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Tuesday, 25 June 1996
Page: 2127


Senator MICHAEL BAUME(4.23 p.m.) —I move:

That the Senate take note of the documents.

This may be one of the last occasions on which I have the opportunity to move that the Senate take note of an Auditor-General's report. I simply would like to say at the beginning that I found that one of the greatest contributions to proper supervision of government spending and activity has been provided by the Auditor-General over the many years I have been a member of this place. I hope that senators will continue to place on record their recognition of that work by commenting on his reports when they are brought down.

This particular report is of great concern to me because, when I was in the House of Representatives, I represented a fisheries area on the south coast of New South Wales which was subjected to severe quota and equipment restrictions. Many times I have been concerned about whether or not some fishermen were feeling the excessive burden of regulation. At other times I have been concerned that fish stocks were being overwhelmingly and unnecessarily almost wiped out because of overfishing. Whether that related to people from other countries fishing in Australian waters or to locals fishing is a matter for some debate.

What does concern me is that this Auditor-General's report reveals many serious problems in the management of Australian fisheries, largely because control over them is split between the Commonwealth and the various states. The key question is: how can Commonwealth fisheries law effectively control these problems and to what extent is sustainable development capable of being assessed? I would like to deal with a few matters in this Auditor-General's report.

It seems to me that one of the major problems is that, when a professional fisherman puts down a net, he cannot determine what is going to end up in that net. You get many fishermen who find that they have overfished a particular species in terms of their own quota by accident—and this may be an expensive species. They are then obliged to dump these fish over the side unrecorded. This, firstly, costs them a lot of money and, secondly, creates a situation where there is no recorded evidence of the extent to which a particular species has been fished and then returned dead to the sea. The Auditor-General's report mentions in passing this problem. It says on page 130:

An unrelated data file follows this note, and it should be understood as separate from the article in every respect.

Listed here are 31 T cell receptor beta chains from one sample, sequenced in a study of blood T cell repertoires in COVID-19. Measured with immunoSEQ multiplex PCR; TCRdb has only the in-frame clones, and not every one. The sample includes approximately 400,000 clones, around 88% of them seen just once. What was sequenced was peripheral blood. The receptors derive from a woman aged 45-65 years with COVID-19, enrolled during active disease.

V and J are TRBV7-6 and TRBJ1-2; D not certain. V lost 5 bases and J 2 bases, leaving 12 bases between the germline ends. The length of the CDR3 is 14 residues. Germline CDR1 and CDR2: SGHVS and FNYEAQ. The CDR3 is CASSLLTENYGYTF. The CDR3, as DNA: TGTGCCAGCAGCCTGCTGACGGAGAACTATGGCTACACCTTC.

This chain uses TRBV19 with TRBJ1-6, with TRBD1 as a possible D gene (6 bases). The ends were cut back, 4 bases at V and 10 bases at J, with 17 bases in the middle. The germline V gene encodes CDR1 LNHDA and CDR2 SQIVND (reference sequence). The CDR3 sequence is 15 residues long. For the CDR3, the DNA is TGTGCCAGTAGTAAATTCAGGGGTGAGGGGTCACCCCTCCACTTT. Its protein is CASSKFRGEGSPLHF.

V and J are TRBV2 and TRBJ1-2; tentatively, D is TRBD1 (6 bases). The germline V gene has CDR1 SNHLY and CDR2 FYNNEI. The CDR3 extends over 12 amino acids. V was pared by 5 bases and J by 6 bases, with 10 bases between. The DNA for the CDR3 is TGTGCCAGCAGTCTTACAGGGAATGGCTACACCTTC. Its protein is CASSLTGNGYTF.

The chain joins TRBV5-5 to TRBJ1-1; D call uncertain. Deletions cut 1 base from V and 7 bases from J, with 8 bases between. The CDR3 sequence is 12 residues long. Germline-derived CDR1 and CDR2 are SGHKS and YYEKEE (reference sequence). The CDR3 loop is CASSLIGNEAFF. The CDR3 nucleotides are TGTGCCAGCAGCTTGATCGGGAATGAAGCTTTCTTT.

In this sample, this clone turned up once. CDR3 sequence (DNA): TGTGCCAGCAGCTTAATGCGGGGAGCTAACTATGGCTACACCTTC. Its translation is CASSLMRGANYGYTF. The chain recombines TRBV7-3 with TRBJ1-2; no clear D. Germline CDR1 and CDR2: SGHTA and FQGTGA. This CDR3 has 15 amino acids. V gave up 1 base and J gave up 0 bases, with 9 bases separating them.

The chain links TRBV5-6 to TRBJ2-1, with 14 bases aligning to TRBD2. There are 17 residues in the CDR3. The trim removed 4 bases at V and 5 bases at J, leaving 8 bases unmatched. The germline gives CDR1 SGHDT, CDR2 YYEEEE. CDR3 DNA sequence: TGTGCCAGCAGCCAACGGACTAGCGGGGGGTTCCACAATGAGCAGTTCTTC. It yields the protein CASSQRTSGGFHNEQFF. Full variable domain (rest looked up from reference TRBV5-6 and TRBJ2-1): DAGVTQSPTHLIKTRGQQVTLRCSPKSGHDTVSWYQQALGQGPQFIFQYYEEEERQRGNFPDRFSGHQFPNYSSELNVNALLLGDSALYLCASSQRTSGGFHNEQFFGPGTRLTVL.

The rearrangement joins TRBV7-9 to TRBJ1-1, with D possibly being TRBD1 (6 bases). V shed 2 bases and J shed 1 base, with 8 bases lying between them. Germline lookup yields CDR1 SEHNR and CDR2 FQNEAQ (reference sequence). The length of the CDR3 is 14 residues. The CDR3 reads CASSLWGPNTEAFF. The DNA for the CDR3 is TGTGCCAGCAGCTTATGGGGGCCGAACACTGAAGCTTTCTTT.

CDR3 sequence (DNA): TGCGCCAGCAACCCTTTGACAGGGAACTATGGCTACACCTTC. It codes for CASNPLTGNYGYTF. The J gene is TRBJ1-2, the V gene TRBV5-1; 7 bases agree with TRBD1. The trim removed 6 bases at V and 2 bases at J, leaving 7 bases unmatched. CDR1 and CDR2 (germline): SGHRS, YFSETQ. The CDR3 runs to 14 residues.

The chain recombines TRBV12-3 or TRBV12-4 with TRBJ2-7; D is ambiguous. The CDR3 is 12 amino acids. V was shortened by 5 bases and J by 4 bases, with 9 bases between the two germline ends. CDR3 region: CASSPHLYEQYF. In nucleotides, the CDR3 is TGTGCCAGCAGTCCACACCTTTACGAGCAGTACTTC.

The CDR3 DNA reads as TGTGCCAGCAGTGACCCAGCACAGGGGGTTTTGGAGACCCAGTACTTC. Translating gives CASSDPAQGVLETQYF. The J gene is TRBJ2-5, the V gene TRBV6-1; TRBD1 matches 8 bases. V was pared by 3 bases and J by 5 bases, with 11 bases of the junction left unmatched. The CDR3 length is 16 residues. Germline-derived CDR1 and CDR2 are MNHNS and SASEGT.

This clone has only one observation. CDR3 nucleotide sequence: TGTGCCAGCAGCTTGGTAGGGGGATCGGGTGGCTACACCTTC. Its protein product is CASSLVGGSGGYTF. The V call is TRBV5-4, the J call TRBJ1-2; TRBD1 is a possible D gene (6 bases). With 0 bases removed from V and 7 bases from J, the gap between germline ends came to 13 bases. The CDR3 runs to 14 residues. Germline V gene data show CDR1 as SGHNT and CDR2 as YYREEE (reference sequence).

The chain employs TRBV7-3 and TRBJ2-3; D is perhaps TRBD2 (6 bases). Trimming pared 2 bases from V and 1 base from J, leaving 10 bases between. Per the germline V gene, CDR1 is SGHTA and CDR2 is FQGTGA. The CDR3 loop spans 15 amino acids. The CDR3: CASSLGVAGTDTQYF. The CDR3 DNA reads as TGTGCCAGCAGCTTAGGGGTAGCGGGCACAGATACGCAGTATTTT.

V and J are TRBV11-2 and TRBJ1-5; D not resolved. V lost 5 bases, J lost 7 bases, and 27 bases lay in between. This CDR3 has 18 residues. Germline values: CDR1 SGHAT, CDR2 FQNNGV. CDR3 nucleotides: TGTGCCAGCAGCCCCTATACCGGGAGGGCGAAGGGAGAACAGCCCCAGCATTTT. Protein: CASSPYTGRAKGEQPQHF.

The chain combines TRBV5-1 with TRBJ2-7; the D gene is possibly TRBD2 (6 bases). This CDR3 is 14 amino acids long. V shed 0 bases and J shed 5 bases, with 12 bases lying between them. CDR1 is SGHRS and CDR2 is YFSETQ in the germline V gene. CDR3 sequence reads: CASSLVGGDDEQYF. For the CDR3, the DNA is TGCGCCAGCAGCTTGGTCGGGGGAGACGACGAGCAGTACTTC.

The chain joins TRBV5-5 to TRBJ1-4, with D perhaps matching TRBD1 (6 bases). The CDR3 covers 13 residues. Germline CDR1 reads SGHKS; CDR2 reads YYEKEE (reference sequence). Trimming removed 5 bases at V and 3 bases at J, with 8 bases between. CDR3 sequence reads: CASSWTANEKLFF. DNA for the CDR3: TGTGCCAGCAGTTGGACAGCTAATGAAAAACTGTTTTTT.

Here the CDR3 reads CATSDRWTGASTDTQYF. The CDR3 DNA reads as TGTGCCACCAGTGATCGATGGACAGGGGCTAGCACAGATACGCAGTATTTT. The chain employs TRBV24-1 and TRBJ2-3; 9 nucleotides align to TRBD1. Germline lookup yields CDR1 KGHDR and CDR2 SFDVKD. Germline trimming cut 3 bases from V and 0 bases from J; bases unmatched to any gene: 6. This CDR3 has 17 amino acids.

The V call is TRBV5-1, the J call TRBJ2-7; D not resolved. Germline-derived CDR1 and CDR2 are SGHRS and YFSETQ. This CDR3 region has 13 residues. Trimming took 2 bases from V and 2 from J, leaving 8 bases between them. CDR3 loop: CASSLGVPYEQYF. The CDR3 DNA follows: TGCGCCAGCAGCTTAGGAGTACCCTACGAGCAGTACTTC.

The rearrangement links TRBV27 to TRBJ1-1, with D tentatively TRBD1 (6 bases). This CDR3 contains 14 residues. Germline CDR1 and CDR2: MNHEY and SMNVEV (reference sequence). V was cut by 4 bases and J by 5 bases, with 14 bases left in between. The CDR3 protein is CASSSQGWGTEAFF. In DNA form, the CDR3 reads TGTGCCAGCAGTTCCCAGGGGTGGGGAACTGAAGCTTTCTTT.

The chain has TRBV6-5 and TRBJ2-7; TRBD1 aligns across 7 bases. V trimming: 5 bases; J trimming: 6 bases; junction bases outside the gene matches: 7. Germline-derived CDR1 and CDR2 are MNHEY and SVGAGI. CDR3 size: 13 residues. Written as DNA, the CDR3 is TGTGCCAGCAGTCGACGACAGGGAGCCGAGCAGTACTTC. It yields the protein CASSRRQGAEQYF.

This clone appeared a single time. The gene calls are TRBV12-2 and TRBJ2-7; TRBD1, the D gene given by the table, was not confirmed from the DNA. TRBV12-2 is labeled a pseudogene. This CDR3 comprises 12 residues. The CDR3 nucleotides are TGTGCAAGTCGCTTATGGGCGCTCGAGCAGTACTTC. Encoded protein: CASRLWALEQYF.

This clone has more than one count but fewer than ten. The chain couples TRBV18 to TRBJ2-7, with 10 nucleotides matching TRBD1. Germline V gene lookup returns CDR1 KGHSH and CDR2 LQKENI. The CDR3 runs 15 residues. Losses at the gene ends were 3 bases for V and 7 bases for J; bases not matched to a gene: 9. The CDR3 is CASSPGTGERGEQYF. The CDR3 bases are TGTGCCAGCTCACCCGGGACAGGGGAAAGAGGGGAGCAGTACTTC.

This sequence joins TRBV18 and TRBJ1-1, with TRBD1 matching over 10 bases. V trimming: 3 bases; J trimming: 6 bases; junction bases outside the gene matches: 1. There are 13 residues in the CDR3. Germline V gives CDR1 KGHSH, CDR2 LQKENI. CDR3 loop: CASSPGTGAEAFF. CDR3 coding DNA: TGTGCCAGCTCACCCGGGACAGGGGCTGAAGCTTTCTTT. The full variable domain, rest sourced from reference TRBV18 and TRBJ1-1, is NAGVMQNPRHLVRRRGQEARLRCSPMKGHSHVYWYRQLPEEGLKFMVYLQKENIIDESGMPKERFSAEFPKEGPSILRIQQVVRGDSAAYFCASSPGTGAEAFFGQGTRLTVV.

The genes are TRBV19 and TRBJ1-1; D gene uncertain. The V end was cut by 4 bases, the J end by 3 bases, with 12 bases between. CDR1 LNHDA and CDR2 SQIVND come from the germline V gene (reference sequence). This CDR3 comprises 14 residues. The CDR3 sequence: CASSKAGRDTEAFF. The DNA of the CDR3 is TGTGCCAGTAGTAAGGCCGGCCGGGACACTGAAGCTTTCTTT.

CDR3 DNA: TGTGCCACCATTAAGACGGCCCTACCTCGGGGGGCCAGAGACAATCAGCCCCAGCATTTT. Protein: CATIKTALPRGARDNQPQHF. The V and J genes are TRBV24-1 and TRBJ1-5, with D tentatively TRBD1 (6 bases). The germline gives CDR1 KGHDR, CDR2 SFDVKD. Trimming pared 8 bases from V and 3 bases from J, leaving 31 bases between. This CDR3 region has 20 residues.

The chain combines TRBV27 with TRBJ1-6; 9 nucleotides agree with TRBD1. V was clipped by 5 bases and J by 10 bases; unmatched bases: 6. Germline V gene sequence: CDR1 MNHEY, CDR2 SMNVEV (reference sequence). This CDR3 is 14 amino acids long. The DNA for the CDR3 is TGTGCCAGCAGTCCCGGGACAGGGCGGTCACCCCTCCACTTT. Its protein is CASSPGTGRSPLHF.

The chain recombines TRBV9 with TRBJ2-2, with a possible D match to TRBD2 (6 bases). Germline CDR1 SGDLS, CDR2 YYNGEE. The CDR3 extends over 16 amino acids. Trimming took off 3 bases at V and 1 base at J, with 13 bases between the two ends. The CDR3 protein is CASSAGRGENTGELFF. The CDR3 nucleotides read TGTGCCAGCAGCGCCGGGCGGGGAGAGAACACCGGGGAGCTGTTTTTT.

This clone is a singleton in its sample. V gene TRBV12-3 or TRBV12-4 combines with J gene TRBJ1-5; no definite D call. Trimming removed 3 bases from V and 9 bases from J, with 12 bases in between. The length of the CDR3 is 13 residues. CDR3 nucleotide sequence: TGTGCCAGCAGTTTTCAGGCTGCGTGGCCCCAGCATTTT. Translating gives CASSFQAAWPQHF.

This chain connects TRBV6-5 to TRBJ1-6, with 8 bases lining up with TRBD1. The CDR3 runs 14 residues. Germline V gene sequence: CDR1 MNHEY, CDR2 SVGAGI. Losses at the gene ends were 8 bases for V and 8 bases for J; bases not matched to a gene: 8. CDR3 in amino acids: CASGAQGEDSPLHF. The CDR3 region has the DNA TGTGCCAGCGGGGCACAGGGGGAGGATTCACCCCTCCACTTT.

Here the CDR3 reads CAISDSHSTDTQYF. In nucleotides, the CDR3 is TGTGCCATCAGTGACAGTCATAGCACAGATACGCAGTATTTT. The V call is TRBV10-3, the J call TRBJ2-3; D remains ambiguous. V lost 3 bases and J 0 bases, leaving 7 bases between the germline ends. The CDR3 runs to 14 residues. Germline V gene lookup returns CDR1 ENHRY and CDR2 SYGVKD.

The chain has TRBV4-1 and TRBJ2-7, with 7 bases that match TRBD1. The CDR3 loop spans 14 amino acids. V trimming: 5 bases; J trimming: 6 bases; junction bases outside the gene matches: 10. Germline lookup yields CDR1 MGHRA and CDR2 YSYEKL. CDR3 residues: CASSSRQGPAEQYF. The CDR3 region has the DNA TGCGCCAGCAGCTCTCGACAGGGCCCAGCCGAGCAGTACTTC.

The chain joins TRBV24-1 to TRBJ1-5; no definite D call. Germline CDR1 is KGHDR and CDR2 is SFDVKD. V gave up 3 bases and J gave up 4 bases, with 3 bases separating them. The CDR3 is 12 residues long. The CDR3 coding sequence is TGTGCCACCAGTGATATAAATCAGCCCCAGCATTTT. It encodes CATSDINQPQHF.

Many of the other fisheries are single-species fisheries but, depending on the gear used, a whole range of other fish can be caught and, if it is not marketable it is often dumped overboard (discarded) and no records are kept.

The same thing is true of fish where there is a very severe quota limitation. So we have a ridiculous situation where, because of a lack of flexibility, dead fish are being dumped. This is of no use to the protection of the fishery and is certainly of no use to the fishermen. If only one could have a much more flexible plus and minus arrangement, it would be far more sensible.

The problems that the Auditor-General has pointed out are basic. He points out that the Australian Fisheries Management Authority cannot be certain that it is achieving ecologically sustainable development. The report says:

Stock assessments have been carried out for only a very small percentage of the fish caught in Commonwealth waters, whether a target or other species. There is little knowledge about Commonwealth fishery habitats, nurseries and the environmental impact of commercial fishing for most of the Commonwealth fisheries. No environmental impact assessment has been conducted for any Commonwealth fishery decision. Also, due to the high level of latent effort, fish stocks cannot be regarded as being adequately protected from the possibility of excessive commercial fishing. Latent effort refers to unused or under-utilised fishing permits.

The Auditor-General then deals with the subject of maximising economic efficiency in the exploitation of fisheries resources. The report says:

Based upon AFMA's statistics for fishing permits, statutory rights and boats, the use of inherently inefficient input controls and the ineffectiveness of the quota system in the South East Fishery, there is little evidence to indicate that there has been a significant improvement in economic efficiency in Commonwealth fisheries since AFMA was established.